The findings on sex differences in human experimental pain research are inconsistent. One possible factor contributing to the inconsistent findings is the female hormonal cycle, as hormone levels may affect pain sensitivity. A number of studies suggest that women's responses to experimentally evoked pain vary across the menstrual cycle. However, at least an equal number of studies suggest a lack of variability. The purpose of this article is to review the literature with emphasis on what we believe could be the reasons for the inconsistent findings, namely, differences in populations sampled, timing of experimental sessions across the menstrual cycle, and nomenclature used to identify the time (phases) in the cycle when measurements were done, nature of the pain stimuli chosen, and outcomes measured. These inconsistencies and other methodological problems associated with most experimental pain studies make it difficult to draw inferences from this literature. For the science to improve, replication of significant findings using standardized timing of sessions, pain stimulus procedures, outcomes, and hormonal assessment is necessary.
- laboratory pain
- acute pain
it is widely accepted that human males and females differ in their experience of and responses to pain. Epidemiological evidence on clinical pain suggests a female preponderance for most chronic pain conditions (38, 70). Women also appear more likely to experience multiple pain conditions (72). In the laboratory, there is evidence to suggest that females experience greater pain intensity, lower thresholds, and lower tolerance to experimentally induced pain (5, 16, 58). However, as Berkley (5) has noted, sex differences in human experimental studies are inconsistently observed and relatively minor. Fillingim and Maixner (16) reviewed 34 human experimental pain studies and found sex differences in only two-thirds of them.
A multitude of factors—biological, psychological, and social—likely contributes to gender differences in clinical and experimental pain response (39). As Derbyshire (14) and others (5) have pointed out, however, gender differences in the prevalence and severity of clinical pain appear more consistent and robust than the differences observed in the laboratory. One factor that could help explain the differential effects of sex on clinical and experimental pain, as well as the inconsistencies observed across human experimental studies, is the influence of female reproductive hormones on pain perception and response. Few studies on sex differences before 1995 recorded the time in the menstrual cycle when experimental manipulations took place or accounted for the variability associated with female reproductive hormones during the cycle.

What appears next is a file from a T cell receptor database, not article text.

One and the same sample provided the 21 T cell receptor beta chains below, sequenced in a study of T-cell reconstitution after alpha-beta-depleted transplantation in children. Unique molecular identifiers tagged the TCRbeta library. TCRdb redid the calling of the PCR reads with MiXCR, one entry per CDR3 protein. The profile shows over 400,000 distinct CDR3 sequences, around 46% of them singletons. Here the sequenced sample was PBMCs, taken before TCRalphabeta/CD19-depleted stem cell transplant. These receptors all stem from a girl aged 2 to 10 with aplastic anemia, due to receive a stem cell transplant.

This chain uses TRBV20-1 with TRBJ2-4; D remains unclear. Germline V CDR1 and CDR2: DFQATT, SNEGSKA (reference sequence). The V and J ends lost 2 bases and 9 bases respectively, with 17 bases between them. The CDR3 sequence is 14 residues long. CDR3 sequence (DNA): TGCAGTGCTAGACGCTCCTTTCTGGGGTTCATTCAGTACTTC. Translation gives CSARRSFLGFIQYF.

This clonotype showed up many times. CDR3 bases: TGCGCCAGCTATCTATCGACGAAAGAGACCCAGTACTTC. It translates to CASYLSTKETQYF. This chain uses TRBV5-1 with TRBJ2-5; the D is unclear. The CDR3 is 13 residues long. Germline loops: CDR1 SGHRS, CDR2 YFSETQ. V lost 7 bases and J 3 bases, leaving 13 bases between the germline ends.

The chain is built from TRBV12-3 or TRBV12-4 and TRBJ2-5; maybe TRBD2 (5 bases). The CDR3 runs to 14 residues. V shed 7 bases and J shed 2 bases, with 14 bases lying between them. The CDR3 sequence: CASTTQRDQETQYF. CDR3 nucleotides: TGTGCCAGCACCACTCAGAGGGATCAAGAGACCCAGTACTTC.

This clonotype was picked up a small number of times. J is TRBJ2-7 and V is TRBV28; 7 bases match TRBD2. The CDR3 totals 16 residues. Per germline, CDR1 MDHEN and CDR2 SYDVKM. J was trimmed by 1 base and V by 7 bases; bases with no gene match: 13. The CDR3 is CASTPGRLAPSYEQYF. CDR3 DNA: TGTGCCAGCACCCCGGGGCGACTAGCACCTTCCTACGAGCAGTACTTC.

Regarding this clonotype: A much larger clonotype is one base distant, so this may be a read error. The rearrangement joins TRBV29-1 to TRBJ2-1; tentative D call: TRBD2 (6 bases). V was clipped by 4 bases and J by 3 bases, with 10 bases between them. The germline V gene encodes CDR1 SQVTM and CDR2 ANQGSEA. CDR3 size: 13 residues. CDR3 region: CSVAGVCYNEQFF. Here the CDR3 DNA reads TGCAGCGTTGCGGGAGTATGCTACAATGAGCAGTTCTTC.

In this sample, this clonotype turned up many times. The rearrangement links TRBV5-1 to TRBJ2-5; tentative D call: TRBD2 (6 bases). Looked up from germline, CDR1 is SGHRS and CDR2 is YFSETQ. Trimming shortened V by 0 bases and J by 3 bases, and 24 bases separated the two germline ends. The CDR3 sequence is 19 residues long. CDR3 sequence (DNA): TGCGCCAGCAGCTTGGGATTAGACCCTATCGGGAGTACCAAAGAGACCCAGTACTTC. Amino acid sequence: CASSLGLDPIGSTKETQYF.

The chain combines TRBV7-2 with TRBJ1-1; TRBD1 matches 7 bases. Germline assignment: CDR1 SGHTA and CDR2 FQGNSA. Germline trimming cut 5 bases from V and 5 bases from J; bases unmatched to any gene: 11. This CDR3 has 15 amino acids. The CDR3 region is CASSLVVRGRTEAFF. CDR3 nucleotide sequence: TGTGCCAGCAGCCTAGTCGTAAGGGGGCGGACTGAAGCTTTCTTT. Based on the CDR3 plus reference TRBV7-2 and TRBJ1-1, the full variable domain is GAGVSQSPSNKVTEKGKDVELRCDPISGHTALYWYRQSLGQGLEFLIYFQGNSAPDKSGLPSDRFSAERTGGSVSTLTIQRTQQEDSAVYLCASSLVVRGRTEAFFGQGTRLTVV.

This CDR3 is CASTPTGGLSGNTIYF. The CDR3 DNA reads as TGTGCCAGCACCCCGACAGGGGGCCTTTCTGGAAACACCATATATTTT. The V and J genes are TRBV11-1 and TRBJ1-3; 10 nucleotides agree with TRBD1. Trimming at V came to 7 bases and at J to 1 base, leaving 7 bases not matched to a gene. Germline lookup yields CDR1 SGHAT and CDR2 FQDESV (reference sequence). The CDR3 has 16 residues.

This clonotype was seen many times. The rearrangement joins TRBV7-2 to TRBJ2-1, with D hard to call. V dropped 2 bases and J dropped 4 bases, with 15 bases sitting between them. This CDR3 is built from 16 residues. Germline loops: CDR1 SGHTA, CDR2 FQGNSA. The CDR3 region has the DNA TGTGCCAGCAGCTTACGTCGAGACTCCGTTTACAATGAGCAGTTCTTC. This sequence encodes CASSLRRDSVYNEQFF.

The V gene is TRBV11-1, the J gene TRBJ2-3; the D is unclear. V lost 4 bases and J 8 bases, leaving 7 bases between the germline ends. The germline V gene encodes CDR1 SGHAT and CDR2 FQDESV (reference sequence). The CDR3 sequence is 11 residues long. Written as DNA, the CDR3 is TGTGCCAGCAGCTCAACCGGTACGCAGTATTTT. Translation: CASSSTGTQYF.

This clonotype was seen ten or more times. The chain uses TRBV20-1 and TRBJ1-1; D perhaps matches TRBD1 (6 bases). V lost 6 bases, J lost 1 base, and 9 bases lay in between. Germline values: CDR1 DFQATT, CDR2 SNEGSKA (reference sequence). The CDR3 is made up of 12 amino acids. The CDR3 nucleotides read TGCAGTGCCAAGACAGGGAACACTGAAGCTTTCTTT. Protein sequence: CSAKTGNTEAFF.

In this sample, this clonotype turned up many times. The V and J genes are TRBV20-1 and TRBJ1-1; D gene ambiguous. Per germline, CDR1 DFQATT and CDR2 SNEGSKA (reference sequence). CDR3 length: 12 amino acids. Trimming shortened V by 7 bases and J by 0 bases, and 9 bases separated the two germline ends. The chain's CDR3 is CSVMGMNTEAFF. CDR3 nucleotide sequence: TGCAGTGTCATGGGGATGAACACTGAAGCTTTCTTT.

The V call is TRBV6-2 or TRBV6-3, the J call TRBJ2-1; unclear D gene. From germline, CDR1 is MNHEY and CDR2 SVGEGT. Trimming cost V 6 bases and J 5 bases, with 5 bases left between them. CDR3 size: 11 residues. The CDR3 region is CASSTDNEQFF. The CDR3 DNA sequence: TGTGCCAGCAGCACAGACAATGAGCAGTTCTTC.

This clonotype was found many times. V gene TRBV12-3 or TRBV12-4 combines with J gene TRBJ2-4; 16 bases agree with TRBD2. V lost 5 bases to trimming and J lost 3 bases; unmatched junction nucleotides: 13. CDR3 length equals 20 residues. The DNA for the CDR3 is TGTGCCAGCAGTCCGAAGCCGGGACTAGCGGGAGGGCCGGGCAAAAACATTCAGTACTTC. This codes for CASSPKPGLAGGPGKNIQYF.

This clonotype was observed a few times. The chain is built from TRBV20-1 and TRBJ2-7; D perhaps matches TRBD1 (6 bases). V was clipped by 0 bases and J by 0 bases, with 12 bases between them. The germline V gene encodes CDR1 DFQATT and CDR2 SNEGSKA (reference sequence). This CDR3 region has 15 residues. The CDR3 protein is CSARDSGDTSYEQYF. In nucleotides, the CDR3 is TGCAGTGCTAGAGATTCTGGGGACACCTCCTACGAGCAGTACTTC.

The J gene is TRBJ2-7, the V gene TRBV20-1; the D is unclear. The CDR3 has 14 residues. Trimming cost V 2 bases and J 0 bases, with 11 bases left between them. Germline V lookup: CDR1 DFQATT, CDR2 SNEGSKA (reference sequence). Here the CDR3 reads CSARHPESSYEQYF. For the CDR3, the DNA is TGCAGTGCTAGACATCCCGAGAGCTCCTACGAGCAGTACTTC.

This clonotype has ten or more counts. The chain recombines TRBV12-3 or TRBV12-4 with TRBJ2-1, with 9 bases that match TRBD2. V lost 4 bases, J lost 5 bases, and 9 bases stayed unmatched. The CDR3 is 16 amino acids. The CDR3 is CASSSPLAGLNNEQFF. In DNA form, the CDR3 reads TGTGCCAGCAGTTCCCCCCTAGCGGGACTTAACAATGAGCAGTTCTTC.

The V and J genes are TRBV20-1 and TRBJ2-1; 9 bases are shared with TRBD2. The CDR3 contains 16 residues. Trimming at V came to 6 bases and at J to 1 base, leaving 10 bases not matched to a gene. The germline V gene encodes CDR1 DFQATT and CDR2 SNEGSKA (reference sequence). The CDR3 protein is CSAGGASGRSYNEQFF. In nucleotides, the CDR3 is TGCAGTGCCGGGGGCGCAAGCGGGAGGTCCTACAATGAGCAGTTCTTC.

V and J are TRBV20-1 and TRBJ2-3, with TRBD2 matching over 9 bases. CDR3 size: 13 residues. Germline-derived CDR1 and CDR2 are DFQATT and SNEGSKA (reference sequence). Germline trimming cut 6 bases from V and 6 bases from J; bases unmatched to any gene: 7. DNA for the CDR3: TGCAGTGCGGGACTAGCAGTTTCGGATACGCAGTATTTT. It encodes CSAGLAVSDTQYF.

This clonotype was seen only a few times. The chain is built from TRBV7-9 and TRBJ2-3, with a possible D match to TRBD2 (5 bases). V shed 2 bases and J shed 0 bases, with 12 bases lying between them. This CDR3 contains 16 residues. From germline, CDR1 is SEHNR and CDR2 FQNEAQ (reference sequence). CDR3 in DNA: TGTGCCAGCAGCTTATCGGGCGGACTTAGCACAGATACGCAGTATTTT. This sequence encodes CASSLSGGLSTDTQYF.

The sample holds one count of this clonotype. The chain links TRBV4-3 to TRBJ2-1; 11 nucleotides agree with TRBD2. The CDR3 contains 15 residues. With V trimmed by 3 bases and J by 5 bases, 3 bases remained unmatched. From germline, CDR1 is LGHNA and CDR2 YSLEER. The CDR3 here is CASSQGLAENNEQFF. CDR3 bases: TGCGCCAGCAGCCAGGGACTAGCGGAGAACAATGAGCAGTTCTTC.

Evidence from animal studies suggests that gonadal steroids may exert a substantial influence on female responsivity to painful stimuli. Specifically, animal models suggest a role for female reproductive hormones in both nociceptive and pain modulatory systems. Exogenous administration of luteinizing hormone increases sensitivity of female rats to nociceptive stimuli and diminishes the analgesic effects of morphine by desensitizing brain opiate receptors (3, 4, 55). On the other hand, estradiol has been found to play a critical role in the pain modulation system of female mice (50, 64), and the administration of estradiol and progesterone to mimic the hormonal milieu of pregnancy in rats produces analgesia that is modulated through the spinal cord κ-opiate receptor analgesic system (11, 12). Although a preponderance of evidence from the nonhuman animal experimental pain literature demonstrates hormonal influences on nociceptive responses, findings on the pattern and the direction of the relationship are still somewhat inconsistent (19). Methodological differences such as the type of nociceptive stimuli used (e.g., thermal, electrical, mechanical, chemical), the responses measured (e.g., flinch, tail flick, escape, grooming behaviors), and precise timing of the estrous cycle likely explain those inconsistencies (19).
It appears that some clinical pain conditions in human females vary with the menstrual cycle and during pregnancy. Specifically, temporomandibular pain (40, 41), migraine (30, 74), and possibly tension-type headache (30, 31, 74) appear to be more likely to occur or to be more intense at times of low or rapidly fluctuating estrogen. However, the data on hormonal effects on human clinical pain are limited.